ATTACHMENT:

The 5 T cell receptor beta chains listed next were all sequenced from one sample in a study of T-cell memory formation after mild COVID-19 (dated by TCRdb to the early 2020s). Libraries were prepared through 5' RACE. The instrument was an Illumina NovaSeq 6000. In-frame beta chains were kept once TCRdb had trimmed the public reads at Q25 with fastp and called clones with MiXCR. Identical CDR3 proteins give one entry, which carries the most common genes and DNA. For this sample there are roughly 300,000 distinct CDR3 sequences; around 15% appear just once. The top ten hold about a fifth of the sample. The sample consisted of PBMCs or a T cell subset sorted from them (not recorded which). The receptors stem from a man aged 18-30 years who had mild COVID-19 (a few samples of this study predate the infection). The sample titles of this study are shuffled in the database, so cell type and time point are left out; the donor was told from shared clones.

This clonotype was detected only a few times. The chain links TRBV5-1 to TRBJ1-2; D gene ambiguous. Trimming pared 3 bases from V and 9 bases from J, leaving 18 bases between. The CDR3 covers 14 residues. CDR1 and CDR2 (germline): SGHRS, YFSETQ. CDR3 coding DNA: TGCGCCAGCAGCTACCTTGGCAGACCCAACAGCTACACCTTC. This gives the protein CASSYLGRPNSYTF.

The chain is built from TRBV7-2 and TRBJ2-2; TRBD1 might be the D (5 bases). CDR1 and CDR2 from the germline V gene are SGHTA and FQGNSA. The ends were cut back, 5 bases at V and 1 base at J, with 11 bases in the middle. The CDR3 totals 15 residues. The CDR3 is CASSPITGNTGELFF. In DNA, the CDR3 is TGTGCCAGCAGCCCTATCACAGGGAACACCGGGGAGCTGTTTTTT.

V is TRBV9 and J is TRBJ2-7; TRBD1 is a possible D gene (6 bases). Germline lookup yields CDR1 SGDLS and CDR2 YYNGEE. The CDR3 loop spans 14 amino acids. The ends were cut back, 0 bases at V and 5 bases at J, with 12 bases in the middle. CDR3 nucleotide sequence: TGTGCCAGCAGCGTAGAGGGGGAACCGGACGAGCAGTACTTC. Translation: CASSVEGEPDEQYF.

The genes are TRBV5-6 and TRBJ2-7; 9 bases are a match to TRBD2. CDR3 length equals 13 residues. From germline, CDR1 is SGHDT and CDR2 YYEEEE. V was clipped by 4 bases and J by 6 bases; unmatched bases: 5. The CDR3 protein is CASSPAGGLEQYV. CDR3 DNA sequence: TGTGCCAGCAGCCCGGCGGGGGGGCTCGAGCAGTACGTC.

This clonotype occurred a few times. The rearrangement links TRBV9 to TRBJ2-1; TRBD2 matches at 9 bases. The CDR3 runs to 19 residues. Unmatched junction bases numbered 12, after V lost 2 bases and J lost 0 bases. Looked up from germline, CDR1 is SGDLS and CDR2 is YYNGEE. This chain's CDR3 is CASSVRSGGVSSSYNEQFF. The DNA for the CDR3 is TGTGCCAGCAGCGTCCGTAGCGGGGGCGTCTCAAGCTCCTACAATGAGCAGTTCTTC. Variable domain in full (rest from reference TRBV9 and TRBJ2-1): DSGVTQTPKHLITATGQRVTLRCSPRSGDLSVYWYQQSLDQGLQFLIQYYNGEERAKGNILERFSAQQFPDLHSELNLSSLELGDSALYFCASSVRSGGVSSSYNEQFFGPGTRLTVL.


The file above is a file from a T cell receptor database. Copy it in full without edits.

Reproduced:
The 5 T cell receptor beta chains listed next were all sequenced from one sample in a study of T-cell memory formation after mild COVID-19 (dated by TCRdb to the early 2020s). Libraries were prepared through 5' RACE. The instrument was an Illumina NovaSeq 6000. In-frame beta chains were kept once TCRdb had trimmed the public reads at Q25 with fastp and called clones with MiXCR. Identical CDR3 proteins give one entry, which carries the most common genes and DNA. For this sample there are roughly 300,000 distinct CDR3 sequences; around 15% appear just once. The top ten hold about a fifth of the sample. The sample consisted of PBMCs or a T cell subset sorted from them (not recorded which). The receptors stem from a man aged 18-30 years who had mild COVID-19 (a few samples of this study predate the infection). The sample titles of this study are shuffled in the database, so cell type and time point are left out; the donor was told from shared clones.

This clonotype was detected only a few times. The chain links TRBV5-1 to TRBJ1-2; D gene ambiguous. Trimming pared 3 bases from V and 9 bases from J, leaving 18 bases between. The CDR3 covers 14 residues. CDR1 and CDR2 (germline): SGHRS, YFSETQ. CDR3 coding DNA: TGCGCCAGCAGCTACCTTGGCAGACCCAACAGCTACACCTTC. This gives the protein CASSYLGRPNSYTF.

The chain is built from TRBV7-2 and TRBJ2-2; TRBD1 might be the D (5 bases). CDR1 and CDR2 from the germline V gene are SGHTA and FQGNSA. The ends were cut back, 5 bases at V and 1 base at J, with 11 bases in the middle. The CDR3 totals 15 residues. The CDR3 is CASSPITGNTGELFF. In DNA, the CDR3 is TGTGCCAGCAGCCCTATCACAGGGAACACCGGGGAGCTGTTTTTT.

V is TRBV9 and J is TRBJ2-7; TRBD1 is a possible D gene (6 bases). Germline lookup yields CDR1 SGDLS and CDR2 YYNGEE. The CDR3 loop spans 14 amino acids. The ends were cut back, 0 bases at V and 5 bases at J, with 12 bases in the middle. CDR3 nucleotide sequence: TGTGCCAGCAGCGTAGAGGGGGAACCGGACGAGCAGTACTTC. Translation: CASSVEGEPDEQYF.

The genes are TRBV5-6 and TRBJ2-7; 9 bases are a match to TRBD2. CDR3 length equals 13 residues. From germline, CDR1 is SGHDT and CDR2 YYEEEE. V was clipped by 4 bases and J by 6 bases; unmatched bases: 5. The CDR3 protein is CASSPAGGLEQYV. CDR3 DNA sequence: TGTGCCAGCAGCCCGGCGGGGGGGCTCGAGCAGTACGTC.

This clonotype occurred a few times. The rearrangement links TRBV9 to TRBJ2-1; TRBD2 matches at 9 bases. The CDR3 runs to 19 residues. Unmatched junction bases numbered 12, after V lost 2 bases and J lost 0 bases. Looked up from germline, CDR1 is SGDLS and CDR2 is YYNGEE. This chain's CDR3 is CASSVRSGGVSSSYNEQFF. The DNA for the CDR3 is TGTGCCAGCAGCGTCCGTAGCGGGGGCGTCTCAAGCTCCTACAATGAGCAGTTCTTC. Variable domain in full (rest from reference TRBV9 and TRBJ2-1): DSGVTQTPKHLITATGQRVTLRCSPRSGDLSVYWYQQSLDQGLQFLIQYYNGEERAKGNILERFSAQQFPDLHSELNLSSLELGDSALYFCASSVRSGGVSSSYNEQFFGPGTRLTVL.